Date: April 05, 2021 07:02PM
Some highlights, but I recommend reading the entire piece
Oaks • “Sovereign power of the people does not mean that mobs and other groups of people can intervene to intimidate or force government action … The people exercise their power through their elected representatives.”
This was for right-wing Latter-day Saints. Oaks was referring to the Jan. 6 insurrection at the U.S. Capitol, in which Trump supporters sought to disrupt the legitimate functioning of government through violence.
Oaks • “We are to be governed by law and not by individuals, and our loyalty is to the Constitution and its principles and processes, not to any officeholder … These principles block the autocratic ambitions that have corrupted democracy in some countries.”
This was also for right-wing members. The context for this is Trump tried to overturn a legitimate and peaceful election, which is the bedrock of good government. Because Trump seemed to view government primarily as a tool for furthering his own ambitions, he considered it a personal betrayal when his vice president and attorney general would not overturn the Constitution and two centuries of political precedent just to keep him in office.
To someone like Oaks, this kind of behavior is exceptionally dangerous. Democracies are more fragile than we think. To survive, they need to be greater than one leader’s desire for power.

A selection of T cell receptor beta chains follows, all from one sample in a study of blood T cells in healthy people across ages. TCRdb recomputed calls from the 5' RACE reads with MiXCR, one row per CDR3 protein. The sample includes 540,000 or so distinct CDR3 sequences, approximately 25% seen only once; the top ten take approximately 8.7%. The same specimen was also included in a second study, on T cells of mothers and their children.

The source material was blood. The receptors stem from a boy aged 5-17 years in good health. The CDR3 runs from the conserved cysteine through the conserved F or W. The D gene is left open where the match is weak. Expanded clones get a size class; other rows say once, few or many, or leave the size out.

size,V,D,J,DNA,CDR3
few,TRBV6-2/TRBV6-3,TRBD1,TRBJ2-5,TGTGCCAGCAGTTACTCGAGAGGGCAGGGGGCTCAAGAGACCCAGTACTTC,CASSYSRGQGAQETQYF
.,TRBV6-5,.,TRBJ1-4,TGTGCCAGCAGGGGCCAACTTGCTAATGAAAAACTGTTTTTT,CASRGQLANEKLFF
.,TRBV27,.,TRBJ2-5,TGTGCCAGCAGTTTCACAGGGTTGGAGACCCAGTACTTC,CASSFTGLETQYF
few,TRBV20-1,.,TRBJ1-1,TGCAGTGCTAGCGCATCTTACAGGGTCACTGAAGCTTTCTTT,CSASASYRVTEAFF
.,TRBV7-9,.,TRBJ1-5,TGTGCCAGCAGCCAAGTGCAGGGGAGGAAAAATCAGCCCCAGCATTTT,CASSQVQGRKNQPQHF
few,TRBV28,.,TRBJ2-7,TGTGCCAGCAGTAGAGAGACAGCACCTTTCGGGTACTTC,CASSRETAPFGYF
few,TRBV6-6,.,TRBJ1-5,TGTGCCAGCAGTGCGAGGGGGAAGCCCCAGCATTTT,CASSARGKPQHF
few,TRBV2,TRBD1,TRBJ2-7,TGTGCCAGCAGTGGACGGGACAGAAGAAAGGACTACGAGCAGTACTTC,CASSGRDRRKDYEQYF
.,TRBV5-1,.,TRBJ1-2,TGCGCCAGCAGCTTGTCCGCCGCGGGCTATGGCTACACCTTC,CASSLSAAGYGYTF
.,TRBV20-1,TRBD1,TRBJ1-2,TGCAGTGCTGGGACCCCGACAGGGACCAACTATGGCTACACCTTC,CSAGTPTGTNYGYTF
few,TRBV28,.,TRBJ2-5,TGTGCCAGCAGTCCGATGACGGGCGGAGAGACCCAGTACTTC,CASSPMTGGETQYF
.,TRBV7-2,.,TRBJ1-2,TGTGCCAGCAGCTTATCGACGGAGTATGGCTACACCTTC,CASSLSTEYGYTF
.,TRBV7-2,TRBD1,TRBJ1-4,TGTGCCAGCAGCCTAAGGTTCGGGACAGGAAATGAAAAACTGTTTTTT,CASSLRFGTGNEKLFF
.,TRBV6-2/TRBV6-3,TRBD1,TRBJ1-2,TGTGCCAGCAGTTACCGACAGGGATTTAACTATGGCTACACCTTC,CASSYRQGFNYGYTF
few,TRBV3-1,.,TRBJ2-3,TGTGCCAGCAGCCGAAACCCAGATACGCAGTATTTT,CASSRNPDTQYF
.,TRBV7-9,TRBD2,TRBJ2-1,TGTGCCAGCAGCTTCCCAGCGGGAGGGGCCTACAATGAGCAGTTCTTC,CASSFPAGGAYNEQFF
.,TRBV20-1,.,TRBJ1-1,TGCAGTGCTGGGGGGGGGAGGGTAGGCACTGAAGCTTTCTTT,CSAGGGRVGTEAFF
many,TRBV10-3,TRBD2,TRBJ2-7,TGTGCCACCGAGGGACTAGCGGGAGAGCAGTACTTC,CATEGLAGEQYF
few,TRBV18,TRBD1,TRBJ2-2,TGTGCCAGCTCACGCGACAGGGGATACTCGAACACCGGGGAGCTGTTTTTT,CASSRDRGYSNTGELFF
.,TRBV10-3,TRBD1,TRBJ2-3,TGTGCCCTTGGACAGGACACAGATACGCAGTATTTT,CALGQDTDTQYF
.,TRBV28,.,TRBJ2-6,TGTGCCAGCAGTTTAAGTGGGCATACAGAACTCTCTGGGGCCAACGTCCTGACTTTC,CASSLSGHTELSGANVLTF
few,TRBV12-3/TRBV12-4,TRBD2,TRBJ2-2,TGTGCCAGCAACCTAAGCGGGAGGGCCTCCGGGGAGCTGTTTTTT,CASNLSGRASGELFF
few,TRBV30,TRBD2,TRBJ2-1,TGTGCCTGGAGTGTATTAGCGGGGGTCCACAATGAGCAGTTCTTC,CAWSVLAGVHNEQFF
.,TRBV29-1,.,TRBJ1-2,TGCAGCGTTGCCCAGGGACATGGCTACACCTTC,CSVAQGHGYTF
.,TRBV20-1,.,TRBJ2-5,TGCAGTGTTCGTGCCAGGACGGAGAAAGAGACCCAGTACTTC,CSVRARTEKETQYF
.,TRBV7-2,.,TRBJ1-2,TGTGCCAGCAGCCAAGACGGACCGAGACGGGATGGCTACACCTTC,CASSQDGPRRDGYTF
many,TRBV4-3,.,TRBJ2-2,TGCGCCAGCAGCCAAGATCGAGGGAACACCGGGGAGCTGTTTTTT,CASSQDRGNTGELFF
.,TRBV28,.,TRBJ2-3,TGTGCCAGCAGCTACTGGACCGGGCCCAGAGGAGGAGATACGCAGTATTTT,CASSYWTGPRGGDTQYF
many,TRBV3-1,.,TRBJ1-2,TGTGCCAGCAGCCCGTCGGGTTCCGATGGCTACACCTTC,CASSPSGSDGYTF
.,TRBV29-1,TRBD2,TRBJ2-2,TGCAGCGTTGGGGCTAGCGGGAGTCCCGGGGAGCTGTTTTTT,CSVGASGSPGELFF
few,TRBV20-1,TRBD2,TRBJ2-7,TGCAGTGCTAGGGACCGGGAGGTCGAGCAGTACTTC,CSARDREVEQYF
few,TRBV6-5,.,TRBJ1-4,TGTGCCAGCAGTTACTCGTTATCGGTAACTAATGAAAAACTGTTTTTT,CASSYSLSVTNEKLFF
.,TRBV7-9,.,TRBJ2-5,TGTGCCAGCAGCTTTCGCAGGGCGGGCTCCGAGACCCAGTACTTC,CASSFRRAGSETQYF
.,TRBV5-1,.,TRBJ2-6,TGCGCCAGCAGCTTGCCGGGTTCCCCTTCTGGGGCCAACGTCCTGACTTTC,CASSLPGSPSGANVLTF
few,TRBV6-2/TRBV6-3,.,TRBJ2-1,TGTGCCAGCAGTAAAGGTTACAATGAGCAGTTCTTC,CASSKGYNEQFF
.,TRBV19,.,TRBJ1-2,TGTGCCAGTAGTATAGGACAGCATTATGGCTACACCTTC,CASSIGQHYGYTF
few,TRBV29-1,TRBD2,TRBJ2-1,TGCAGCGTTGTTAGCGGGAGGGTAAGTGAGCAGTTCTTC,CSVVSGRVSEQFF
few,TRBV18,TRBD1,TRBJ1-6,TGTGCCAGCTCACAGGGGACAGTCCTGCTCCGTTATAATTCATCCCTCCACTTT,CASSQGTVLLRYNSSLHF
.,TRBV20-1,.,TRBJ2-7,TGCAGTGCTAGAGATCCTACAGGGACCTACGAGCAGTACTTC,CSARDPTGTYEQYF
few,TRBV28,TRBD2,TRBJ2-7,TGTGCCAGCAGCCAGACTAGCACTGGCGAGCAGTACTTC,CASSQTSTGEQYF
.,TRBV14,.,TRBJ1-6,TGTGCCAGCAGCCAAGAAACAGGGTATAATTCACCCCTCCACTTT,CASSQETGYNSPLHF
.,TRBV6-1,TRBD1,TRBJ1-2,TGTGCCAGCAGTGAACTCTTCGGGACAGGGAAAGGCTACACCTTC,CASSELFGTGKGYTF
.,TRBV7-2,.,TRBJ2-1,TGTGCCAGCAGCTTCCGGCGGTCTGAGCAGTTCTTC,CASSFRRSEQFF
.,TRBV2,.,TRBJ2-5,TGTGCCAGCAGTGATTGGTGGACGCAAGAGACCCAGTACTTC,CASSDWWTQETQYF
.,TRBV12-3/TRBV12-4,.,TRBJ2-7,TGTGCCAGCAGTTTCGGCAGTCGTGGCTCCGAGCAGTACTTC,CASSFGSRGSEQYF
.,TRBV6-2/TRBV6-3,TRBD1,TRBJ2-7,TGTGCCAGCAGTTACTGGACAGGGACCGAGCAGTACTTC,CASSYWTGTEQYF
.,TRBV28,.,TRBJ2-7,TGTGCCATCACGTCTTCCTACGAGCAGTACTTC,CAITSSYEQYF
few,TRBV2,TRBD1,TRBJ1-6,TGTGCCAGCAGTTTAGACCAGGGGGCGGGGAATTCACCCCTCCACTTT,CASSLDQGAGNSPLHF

Oaks • “Despite the divinely inspired principles of the U.S. Constitution, when exercised by imperfect mortals, their intended effects have not always been achieved. Important subjects of lawmaking, such as some laws governing family relationships, have been taken from the states by the federal government.”
This was for liberal and moderate Latter-day Saints. Oaks here was reminding listeners of his view that individual states should never be forced to allow same-sex marriage if that is not the will of the people in those states.
Oaks • “Being subject to presidents or rulers, of course, poses no obstacle to our opposing individual laws or policies. It does require that we exercise our influence civilly and peacefully … On contested issues, we should seek to moderate and unify.”
This was for everyone.
Oaks suggests that, while we can have strong views about politics, we cross a line when we claim church members who voted differently are somehow deficient in faith.
Oaks • “We should never assert that a faithful Latter-day Saint cannot belong to a particular party or vote for a particular candidate.”
This was also primarily for the right wing. This was the money quote, which the church immediately tweeted from its official account almost as soon as the words were out of Oaks’ mouth.